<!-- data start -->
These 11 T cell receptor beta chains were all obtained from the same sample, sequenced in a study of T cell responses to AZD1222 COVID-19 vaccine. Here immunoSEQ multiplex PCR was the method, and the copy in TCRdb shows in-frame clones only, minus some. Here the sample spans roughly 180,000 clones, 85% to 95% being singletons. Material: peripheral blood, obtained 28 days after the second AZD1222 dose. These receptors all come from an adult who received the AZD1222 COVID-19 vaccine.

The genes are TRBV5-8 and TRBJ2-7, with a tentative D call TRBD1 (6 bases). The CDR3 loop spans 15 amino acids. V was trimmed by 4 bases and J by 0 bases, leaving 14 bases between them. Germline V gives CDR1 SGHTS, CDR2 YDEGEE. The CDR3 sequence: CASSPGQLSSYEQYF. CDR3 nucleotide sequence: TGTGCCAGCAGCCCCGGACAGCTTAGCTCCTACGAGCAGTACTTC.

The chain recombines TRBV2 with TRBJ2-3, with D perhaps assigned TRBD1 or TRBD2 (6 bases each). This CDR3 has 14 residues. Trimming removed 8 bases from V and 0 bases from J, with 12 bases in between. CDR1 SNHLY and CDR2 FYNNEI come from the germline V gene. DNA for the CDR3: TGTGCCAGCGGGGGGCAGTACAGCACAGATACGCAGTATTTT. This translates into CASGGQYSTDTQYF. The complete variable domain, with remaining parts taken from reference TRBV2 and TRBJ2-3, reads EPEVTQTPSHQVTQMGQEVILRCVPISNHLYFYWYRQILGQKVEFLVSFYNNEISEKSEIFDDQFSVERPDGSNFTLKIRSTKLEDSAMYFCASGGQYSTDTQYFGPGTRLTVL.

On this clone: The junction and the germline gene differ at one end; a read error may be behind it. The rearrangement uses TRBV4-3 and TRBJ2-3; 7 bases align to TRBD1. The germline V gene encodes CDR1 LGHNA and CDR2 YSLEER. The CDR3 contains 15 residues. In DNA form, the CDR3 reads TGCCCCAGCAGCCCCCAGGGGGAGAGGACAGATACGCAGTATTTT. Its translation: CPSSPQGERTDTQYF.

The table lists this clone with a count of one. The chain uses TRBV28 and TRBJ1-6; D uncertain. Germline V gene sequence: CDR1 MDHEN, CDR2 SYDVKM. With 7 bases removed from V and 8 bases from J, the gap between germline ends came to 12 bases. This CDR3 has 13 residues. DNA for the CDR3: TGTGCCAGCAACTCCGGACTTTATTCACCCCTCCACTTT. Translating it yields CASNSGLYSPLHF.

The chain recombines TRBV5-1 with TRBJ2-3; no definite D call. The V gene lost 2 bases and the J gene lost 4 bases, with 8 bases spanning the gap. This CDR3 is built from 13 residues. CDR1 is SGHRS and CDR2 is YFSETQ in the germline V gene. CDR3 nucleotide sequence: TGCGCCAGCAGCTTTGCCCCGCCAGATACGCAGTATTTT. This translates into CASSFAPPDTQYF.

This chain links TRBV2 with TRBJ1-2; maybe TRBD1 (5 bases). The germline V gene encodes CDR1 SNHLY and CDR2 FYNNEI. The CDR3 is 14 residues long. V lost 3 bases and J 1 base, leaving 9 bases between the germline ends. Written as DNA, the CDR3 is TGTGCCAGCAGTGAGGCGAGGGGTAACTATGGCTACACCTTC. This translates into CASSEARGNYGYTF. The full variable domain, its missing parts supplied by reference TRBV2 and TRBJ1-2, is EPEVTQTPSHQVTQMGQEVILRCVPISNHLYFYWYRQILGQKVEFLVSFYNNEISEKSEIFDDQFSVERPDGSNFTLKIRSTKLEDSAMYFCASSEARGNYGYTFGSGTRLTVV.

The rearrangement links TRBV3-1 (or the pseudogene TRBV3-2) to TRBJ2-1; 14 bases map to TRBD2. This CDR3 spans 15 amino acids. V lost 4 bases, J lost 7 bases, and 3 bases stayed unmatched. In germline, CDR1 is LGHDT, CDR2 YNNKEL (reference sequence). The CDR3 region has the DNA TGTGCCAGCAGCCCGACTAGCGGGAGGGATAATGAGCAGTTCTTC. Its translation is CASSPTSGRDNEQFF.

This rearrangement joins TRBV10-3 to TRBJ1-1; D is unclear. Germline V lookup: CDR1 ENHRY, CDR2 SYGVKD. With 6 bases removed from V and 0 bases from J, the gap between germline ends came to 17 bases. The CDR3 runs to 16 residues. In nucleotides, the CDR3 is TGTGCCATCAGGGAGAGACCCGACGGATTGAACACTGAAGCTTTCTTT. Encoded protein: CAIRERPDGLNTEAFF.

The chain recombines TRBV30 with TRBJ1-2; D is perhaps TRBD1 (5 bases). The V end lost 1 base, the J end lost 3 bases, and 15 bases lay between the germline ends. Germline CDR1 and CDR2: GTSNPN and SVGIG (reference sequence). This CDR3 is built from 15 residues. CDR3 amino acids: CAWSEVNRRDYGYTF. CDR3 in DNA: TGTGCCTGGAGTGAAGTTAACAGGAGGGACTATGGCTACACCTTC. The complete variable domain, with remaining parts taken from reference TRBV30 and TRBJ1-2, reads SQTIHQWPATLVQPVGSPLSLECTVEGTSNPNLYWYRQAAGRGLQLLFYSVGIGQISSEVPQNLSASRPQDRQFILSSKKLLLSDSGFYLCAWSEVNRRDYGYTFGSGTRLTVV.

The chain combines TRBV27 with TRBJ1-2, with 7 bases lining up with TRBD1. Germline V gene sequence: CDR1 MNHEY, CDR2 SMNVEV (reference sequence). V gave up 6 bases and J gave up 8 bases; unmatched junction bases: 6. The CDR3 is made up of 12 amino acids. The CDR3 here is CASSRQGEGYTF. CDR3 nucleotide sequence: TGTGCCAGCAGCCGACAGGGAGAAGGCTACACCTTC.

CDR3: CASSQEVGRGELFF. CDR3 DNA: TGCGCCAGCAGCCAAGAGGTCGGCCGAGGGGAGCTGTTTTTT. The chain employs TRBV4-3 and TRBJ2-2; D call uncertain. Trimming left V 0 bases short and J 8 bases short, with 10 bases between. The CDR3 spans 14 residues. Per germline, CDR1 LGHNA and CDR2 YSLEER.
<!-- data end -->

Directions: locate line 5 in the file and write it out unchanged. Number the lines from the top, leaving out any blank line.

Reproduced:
The table lists this clone with a count of one. The chain uses TRBV28 and TRBJ1-6; D uncertain. Germline V gene sequence: CDR1 MDHEN, CDR2 SYDVKM. With 7 bases removed from V and 8 bases from J, the gap between germline ends came to 12 bases. This CDR3 has 13 residues. DNA for the CDR3: TGTGCCAGCAACTCCGGACTTTATTCACCCCTCCACTTT. Translating it yields CASNSGLYSPLHF.